The almond trees are blossoming, the bees are buzzing – and garbage and dogs are being dumped in the countryside. Nothing says Ansel Adams or Thomas Kinkade springscape like a 26-inch broken Zenith lying next to an old dresser by the side of the road. It seems every year around this time, someone's spring cleaning discards become a part of rural Manteca. Do people not know about the dump? Or the fact that the city will come to your house once a year for large disposals?
Long, long ago in a Manteca far, far away, I'm told of the 25-cent haircut. Even as a young boy in the 1970s that seemed to be the greatest bargain ever. During my childhood, Manteca offered a few spots; Dan's Barber Shop and Sadies come to mind. All the women in my family went to Sadies, which is why I wouldn't.
It is with a heavy heart that I write this week's column. The unexpected loss of family member Janet Teicheira on Friday morning has left us in a state of mourning and disbelief. Janet is my father's first-cousin; they were a few months apart in age. That fact alone made her much more an aunt than a cousin. Being part of a large Portuguese family, you are taught generational respect at an early age. The Teicheiras of my dad's generation (the third in Manteca are more like aunts and uncles and the generation above them were revered ...
Monday morning I stopped by my mother's house while she was on vacation. She had asked that I'd water the lawn while she is gone. I remembered seeing a box of brown sugar cinnamon Pop Tarts there the week before – so I was more than happy to help out.
There is nothing I enjoy more than hearing from a friend or acquaintance that they want to give stand-up comedy a try. I usually recommend they walk outside in the morning to get the paper in their underwear; it's basically the same, especially if you decide to get the entire block's paper for them.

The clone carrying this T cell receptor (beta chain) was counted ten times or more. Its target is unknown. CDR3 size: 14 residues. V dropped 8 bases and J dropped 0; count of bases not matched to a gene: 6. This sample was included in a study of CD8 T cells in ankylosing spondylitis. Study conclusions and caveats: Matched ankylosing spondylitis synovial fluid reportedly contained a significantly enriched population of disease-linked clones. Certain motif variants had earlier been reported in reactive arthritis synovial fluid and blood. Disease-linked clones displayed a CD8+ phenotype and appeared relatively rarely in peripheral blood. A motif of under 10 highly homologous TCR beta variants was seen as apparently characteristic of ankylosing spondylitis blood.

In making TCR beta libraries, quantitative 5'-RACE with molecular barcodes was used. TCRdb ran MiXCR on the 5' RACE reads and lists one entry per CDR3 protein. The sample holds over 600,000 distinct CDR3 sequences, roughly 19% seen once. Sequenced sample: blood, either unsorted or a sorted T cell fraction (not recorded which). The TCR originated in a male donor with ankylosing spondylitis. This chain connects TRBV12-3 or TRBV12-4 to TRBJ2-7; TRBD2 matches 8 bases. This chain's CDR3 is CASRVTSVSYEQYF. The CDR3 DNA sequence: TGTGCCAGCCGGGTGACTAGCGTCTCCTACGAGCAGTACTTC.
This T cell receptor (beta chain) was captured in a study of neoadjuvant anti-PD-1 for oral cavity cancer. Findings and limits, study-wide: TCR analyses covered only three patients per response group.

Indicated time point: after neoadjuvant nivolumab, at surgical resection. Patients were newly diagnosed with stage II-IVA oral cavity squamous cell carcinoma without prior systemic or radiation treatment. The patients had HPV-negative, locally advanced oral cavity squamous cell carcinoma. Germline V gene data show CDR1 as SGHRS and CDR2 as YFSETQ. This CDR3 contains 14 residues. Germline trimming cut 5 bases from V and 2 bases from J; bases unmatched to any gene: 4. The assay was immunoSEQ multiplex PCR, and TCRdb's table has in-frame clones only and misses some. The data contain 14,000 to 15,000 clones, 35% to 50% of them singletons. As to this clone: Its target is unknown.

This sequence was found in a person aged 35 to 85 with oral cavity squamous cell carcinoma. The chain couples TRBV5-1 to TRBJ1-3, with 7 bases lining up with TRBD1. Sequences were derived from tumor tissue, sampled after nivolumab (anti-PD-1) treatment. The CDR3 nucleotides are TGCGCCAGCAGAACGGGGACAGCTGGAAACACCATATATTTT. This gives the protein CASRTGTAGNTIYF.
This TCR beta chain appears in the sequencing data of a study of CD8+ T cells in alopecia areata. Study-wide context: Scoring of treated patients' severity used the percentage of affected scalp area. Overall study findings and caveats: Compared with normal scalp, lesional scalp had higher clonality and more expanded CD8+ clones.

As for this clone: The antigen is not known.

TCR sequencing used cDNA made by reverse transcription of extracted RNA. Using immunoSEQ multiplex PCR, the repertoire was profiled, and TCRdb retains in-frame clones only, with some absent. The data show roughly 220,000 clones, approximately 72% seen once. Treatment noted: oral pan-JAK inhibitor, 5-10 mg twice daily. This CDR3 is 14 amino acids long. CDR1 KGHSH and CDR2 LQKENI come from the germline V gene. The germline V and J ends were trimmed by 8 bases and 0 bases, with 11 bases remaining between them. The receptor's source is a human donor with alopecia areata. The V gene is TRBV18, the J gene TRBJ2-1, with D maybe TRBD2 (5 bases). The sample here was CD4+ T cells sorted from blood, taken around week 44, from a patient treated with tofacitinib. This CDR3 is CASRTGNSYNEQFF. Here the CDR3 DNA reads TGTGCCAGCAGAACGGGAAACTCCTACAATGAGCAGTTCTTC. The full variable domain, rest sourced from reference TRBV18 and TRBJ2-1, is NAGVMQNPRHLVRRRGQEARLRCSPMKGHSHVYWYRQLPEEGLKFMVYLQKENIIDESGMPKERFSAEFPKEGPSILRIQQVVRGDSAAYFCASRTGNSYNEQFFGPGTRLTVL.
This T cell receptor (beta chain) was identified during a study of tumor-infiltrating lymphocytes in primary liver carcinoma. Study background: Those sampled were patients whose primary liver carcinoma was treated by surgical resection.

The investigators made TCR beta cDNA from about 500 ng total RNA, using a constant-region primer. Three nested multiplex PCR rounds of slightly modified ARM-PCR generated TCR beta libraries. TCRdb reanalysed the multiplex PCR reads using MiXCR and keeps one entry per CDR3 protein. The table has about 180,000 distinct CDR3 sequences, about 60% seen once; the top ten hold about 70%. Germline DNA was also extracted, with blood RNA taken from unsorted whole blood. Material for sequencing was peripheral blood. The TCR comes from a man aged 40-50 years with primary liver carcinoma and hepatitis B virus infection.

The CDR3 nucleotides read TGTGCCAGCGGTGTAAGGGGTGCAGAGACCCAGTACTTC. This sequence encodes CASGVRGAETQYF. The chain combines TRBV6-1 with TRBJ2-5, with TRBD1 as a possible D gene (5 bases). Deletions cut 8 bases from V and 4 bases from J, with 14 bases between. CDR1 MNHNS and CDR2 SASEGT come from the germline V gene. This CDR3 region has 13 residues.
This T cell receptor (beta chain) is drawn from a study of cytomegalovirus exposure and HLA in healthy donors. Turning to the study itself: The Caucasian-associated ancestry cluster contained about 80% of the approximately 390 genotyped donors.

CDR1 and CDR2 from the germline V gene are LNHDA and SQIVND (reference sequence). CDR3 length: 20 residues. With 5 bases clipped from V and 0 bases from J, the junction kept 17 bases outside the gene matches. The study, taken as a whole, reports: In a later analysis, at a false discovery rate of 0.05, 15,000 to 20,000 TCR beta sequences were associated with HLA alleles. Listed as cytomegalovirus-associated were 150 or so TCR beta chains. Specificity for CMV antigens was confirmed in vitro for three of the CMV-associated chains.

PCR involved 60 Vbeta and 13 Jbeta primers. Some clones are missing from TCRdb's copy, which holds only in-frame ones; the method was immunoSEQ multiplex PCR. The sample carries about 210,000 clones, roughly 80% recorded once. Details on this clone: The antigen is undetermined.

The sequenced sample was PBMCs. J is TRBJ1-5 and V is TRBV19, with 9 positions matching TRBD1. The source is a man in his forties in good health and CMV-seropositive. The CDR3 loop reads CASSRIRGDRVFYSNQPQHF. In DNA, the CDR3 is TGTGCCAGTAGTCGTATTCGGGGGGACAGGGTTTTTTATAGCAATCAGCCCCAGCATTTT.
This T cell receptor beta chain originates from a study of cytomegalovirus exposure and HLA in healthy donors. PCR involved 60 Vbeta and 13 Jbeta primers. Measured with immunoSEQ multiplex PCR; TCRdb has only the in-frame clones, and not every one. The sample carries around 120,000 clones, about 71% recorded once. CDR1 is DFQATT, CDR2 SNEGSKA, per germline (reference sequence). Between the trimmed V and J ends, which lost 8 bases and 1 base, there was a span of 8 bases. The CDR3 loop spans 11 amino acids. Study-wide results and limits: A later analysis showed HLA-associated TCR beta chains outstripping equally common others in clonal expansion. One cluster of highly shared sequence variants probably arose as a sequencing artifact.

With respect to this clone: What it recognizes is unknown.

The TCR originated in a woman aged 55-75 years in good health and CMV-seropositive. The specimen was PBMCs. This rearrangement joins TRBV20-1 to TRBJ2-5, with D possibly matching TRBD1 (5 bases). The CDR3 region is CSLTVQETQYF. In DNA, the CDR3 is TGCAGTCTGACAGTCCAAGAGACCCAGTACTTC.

This weekend marks the 95th annual MRPS Hall Celebration of the Holy Ghost – better known as Festa. The Portuguese people have left an indelible mark on California as far back as 1542. That's when Portuguese explorer Joao Cabrilho became the first European to set foot in our great state when his ship landed in San Diego Bay.
The powers that be decided that it was no longer necessary to hold the San Joaquin County Fair this summer. That's when the real powers that be - parents, friends, families, and farmers of agriculture – stepped up and said "Sorry, not on our watch" and the 2014 San Joaquin AgFest was born. A free five-day celebration of youth agriculturalists in San Joaquin County, featuring traditional livestock competition and more is currently underway. It's the Fair, without all the fanfare, such as carnival rides and horse races but with its most important aspect, agriculture, intact. Make no bones about it ...
A new McDonald's is opening at the corner of Yosemite and Commerce. I made the mistake of asking people how they felt about this occurrence, and did I ever open a Pandora's Box of McQuestions with a side of anger.
Another crop of Buffaloes, Lancers and Timberwolves has been boxed up and shipped out to the world. It got me thinking about the generations of families that have passed through these schools. Manteca High was founded in 1920, while "The Other School" arrived in 1966, splitting the town and breaking the lineage of many Buffalo bloodlines. Then the new kid on the block, Sierra, showed itself in 1994, further splintering family alumni legacies. I was interested in finding some of these legacies – a fourth generation Buffalo or a third generation Lancer. I kicked the tires on the possibility of there ...
It's the last week of school for the town's senior classes. Finals, Disneyland, Senior Fun Days, and Grad Night mark the end of their journeys through high school. Tying off all the loose ends and saying goodbye to faculty and friends.